Exam marking errors deprive 13 pupils of first-choice university

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The Independent Online

More than 3,000 A-level and GCSE candidates were awarded the wrong marks last summer in the biggest exams blunder for nearly a decade.

As a result, 13 A-level candidates missed out on going to their first-choice university or course. A total of 3,350 candidates received wrong marks, 622 of whom were awarded lower grades than they should have been.

An inquiry into the error blamed a new online marking system introduced by the country's biggest exam body, the Assessment and Qualifications Alliance (AQA).

Isabel Nesbit, chief executive of Ofqual, the exams watchdog, said the failings by the AQA were "very disappointing".

Andrew Hall, chief executive of the AQA, said: "I deeply regret this failure and the impact it had on students, including the 13 who missed out on their first choice for course or university last summer. I want to reassure the public that all the affected students were notified and issued correct grades in October last year."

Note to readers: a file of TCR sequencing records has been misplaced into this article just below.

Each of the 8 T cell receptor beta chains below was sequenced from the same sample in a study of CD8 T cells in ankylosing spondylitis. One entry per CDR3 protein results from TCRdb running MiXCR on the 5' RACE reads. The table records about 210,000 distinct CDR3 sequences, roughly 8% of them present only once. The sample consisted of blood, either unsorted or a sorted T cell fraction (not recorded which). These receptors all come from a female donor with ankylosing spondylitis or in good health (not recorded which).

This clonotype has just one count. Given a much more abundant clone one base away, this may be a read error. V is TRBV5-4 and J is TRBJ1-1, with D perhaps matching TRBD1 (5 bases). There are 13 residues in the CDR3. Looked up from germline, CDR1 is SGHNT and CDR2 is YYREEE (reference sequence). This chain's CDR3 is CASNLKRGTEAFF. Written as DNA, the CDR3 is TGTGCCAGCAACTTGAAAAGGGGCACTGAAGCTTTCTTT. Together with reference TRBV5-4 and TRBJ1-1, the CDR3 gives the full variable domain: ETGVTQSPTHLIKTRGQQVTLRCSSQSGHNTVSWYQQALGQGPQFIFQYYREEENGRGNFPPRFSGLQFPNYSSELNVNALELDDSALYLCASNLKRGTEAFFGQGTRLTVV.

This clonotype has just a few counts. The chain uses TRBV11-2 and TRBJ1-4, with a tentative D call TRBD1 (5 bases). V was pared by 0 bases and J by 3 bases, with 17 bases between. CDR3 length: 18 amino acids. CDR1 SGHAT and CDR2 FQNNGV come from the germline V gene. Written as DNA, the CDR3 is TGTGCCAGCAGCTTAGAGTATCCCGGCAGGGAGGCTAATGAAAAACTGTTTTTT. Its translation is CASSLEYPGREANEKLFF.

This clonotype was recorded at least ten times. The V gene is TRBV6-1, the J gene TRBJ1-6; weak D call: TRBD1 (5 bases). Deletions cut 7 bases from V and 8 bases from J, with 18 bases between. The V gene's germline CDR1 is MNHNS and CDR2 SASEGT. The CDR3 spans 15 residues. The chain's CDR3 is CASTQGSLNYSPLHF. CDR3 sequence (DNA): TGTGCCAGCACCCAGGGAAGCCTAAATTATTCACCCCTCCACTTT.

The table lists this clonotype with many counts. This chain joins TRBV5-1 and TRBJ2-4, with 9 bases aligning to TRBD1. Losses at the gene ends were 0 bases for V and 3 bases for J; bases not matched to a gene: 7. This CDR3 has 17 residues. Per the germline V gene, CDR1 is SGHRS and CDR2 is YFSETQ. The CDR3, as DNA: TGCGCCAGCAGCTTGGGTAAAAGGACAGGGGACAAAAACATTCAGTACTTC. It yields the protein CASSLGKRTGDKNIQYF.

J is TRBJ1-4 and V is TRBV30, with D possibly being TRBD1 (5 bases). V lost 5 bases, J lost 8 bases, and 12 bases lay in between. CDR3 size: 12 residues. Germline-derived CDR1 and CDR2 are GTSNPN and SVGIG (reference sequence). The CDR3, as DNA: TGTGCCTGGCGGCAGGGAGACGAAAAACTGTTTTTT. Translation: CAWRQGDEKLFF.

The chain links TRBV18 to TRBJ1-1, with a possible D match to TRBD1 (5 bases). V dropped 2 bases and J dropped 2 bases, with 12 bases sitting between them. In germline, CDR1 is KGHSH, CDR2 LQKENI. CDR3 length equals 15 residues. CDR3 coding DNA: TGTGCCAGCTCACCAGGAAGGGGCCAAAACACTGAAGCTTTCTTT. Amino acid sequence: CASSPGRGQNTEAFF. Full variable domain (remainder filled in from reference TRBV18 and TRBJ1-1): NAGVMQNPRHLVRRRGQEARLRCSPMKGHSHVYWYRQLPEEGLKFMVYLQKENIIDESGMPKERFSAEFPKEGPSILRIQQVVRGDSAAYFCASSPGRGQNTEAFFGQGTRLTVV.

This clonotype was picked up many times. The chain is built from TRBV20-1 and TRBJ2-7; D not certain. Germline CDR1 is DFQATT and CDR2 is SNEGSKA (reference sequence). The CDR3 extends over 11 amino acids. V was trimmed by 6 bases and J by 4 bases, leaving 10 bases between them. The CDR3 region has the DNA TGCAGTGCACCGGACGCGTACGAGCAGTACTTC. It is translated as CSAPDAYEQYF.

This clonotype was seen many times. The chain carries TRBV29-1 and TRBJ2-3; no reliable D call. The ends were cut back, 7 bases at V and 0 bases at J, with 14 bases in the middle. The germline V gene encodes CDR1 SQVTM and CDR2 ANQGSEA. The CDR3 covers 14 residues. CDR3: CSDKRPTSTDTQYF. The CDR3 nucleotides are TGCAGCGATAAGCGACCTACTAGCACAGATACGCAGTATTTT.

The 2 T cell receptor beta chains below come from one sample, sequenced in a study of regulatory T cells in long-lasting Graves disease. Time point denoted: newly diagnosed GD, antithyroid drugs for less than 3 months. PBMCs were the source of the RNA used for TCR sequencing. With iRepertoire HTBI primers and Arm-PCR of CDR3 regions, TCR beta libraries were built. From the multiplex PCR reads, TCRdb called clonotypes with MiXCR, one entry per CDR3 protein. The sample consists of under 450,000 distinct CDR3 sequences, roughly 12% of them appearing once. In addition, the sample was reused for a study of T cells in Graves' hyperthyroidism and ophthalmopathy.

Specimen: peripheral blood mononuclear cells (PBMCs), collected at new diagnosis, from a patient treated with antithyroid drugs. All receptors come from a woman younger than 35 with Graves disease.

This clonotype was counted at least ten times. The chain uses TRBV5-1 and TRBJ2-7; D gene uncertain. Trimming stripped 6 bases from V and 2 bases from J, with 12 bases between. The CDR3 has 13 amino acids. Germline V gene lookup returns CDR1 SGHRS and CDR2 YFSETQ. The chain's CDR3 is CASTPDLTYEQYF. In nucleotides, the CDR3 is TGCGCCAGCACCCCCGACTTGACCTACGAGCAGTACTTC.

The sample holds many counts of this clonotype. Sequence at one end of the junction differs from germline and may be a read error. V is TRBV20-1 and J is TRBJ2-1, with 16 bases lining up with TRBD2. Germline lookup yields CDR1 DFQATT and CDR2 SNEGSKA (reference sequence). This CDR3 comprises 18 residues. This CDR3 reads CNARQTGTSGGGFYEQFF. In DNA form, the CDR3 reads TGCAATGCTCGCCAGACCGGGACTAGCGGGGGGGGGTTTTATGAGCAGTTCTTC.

It is the largest remarking exercise since the introduction of a new A-level syllabus led to 90,000 A-level scripts being re-checked after it emerged markers were unclear of the new marking system. Twenty-four people switched courses or gained a new university place as a result of re-marking – and 170 candidates were awarded higher grades. After that incident, in 2002, the government set up an inquiry by former chief schools inspector Sir Mike Tomlinson.

Despite last summer's AQA error, none of the 13 students changed universities. The mistake was only spotted after the deadline for the university clearing and placement process had expired. Of the 13 who would have qualified for their first-choice university, four were accepted by their insurance choice university, seven were found a place through clearing or accepted on to another course and two were unplaced.

The errors emerged in a number of subjects, including history, law and classical civilisation at A-level, and religious education at GCSE. They were caused by a failure of the AQA's onscreen marking system to pick up all of the students' material for marking.

"Factors that contributed to the marking error included limited piloting of the new on-screen marking system, a lack of effective risk assessments and deficiencies in the role and training of examiners on the new system," Ms Nisbet added.

The AQA said it had introduced a more rigorous checking system and improved training for working on the system. Last summer was the first time it had made extensive use of its online marking system. In all, 3.3 million exam scripts were marked online.